Adding police officers vital to public safety
I wholeheartedly endorse your editorial Tuesday
supporting the Honolulu Police Department's recruiting of mainland police officers. The size of the police force had been shown to be directly related to the reduction in crime. Honolulu desperately needs a 25 to 50 percent increase in the size of its force.
HPD also should streamline and ease the process for the local police talent. It is not unusual for a candidate to spend an entire year to simply pass the background and other preliminary checks and tests.
At the end of the day it is dollars and cents that translate into any improvements in HPD's hiring process. I urge the City Council and the mayor to make police protection a priority. After all, maintaining our safety and security is a primary function of the city government.
Gregory G. Sheindlin
It is time for Kauai to start a revolution
One wonders what critics of Kauai Superferry protesters would have done at Boston Harbor in 1773. They protested taxation without representation. The American Revolution had started.
Hawaii needed revolution. We got ferry-ization without representation. Kauians had the courage to participate in civil disobedience. Mahalo.
Maui's dedicated environmentalists and financially supportive citizens pooled resources and struck governmental nerves with the lawsuit and exposed bureaucratic deception. How about those Supreme Court justices!
State transportation director Barry Fukunaga admits they knew financing was contingent upon exemption from an environmental impact statement but that didn't affect their decision. Anybody believe that? Rep. Joe Souki, chairman of the House Transportation Committee, killed the bill supporting an EIS. Gov. Linda Lingle extracted J.Q. Public from participation by endorsing EIS exemption.
State and Superferry officials went from "do whatever we want" smugness to "caught with pants down" embarrassment in two weeks flat.
Enterprises continue and advance without public input. Cruise ships were erroneously granted free passage. Maui Electric proposes building the largest biodiesel refinery on the planet without an EIS.
What are they thinking? Will they ever learn?
Taking away others' option is selfish
I live in Florida, and whether or not the Superferry makes regularly scheduled runs isn't really going to affect me unless I decide to take another trip to Hawaii, but I cannot understand why there is so much opposition to a form of transportation that will greatly benefit so many people ... residents as well as tourists.
When I do make my fifth visit to Honolulu, I certainly would like to have the opportunity to ride the ferry to some of the other islands without having to dodge the shortsighted, narrow-minded protesters who would, for their own selfish reasons, like to see the project fail.
What if the residents of Orlando mounted a protest and said "any tourist from Hawaii will be denied access to any form of ground transportation, and must walk from Orlando International Airport to Walt Disney World." That would sound pretty silly, wouldn't it?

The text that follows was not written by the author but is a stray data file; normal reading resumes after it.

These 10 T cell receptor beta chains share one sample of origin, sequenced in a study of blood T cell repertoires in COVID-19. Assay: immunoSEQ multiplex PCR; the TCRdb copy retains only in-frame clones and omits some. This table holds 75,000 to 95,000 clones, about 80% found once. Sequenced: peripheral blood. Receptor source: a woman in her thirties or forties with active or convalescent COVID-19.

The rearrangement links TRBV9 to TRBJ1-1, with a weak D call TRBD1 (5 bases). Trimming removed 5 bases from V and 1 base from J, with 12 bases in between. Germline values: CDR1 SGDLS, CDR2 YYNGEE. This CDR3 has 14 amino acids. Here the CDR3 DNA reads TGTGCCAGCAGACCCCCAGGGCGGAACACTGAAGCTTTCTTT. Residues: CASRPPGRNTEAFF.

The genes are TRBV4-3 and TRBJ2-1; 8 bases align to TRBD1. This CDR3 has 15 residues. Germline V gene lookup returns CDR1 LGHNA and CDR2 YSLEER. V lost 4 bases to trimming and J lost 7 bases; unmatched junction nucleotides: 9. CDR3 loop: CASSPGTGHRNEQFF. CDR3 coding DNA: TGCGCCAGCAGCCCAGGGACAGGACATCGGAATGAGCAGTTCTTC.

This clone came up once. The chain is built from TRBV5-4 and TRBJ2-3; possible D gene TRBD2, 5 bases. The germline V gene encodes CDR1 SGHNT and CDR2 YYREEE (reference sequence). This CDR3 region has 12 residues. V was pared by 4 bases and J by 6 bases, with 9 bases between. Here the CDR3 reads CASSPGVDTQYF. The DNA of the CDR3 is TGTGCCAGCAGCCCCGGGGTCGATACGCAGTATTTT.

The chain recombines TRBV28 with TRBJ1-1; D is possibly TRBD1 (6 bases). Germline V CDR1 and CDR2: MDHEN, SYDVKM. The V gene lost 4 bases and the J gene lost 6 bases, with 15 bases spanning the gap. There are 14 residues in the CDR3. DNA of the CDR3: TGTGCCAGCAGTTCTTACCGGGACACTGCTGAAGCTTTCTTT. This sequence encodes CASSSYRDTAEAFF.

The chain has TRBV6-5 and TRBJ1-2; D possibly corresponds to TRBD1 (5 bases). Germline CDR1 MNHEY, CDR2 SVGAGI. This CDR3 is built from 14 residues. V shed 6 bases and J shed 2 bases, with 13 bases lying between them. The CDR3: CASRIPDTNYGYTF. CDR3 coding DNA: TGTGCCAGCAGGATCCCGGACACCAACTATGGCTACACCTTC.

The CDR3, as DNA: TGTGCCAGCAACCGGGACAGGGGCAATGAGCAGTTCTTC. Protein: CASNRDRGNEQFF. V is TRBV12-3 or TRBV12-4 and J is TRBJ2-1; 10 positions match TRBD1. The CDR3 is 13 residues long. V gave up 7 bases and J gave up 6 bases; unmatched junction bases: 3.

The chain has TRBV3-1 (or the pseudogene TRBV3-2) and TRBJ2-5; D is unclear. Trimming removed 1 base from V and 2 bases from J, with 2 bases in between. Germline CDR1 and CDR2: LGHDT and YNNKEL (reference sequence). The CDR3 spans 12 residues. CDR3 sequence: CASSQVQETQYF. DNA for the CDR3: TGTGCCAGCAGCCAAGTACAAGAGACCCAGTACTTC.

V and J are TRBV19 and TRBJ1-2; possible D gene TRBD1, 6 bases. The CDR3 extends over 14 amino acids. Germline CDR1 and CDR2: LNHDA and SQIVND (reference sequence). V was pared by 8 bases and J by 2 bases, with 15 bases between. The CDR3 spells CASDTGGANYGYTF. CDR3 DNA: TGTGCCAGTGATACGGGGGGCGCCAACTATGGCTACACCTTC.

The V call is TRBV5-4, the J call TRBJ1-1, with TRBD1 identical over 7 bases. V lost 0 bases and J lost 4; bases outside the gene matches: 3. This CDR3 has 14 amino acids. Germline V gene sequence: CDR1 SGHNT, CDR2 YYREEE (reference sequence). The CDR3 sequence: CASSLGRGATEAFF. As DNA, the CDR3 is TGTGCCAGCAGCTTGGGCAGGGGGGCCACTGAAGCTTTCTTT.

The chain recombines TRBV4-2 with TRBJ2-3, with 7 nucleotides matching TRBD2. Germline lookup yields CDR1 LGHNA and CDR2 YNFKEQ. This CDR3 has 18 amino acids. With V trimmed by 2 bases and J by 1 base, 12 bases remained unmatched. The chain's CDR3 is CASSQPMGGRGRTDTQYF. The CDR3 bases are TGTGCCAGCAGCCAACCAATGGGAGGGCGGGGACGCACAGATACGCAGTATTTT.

Harold L. Murphy
Protesters can't help being hypocrites
The problem with being a protester, whether an environmentalist or animal rights activist, is they will eventually find themselves, in some shape or form, in contradiction to their cause. It's like religion -- you're encouraged not to sin, but you eventually do.
In some religions, you can be forgiven for your sins. Most protesters, on the other hand, are habitual hypocrites. Why? Because we all live in modern times, where everything is integrated and interrelated -- everything from the cars they drive and the fuel they burn, and the clothes they wear, to the food they eat and toilet paper they use, to the cell phones and computers they use. Unless you live in the jungles of South America and eat off the land (without harming the rainforest, of course), you are part of all what you protest.
Next time the righteous urge to protest surges within you, please don't protest too loudly unless you can forgive yourself.
Plantations spawned better health care
I was fascinated by your Aug. 31 editorial "Isle health insurance could be nation's model
The 1974 law you mention, and the health care system we have today, are due to the legacy of Hawaii's plantation system. The plantation system had its faults but it offered prepaid cradle-to-grave medical care through unique corporate, state, physician and union cooperation.
Our unique health care system is not perfect but it still exceeds the quality and access to care that's available in many mainland areas.
Your insightful editorial noting Hawaii's leadership in striving to offer health care for all of our state's residents is greatly appreciated.
Frank L. Tabrah
Author, "Health Care Hawaii Style, Model For The Nation?"
Investigator, Pacific Health Research Institute
Professor of community health, University of Hawaii School of Medicine
Governor might have big plans for Gabbard
Hawaii's Democratic Party being is being snookered. Having Sen. Mike Gabbard as a Democrat
is equivalent to George Bush being a Democrat. Has anyone wondered who Gov. Linda Lingle will appoint to replace Sen. Dan Akaka or Dan Inouye if either can not finish his term? Of course, a Republican in Democratic clothing ... Mike Gabbard!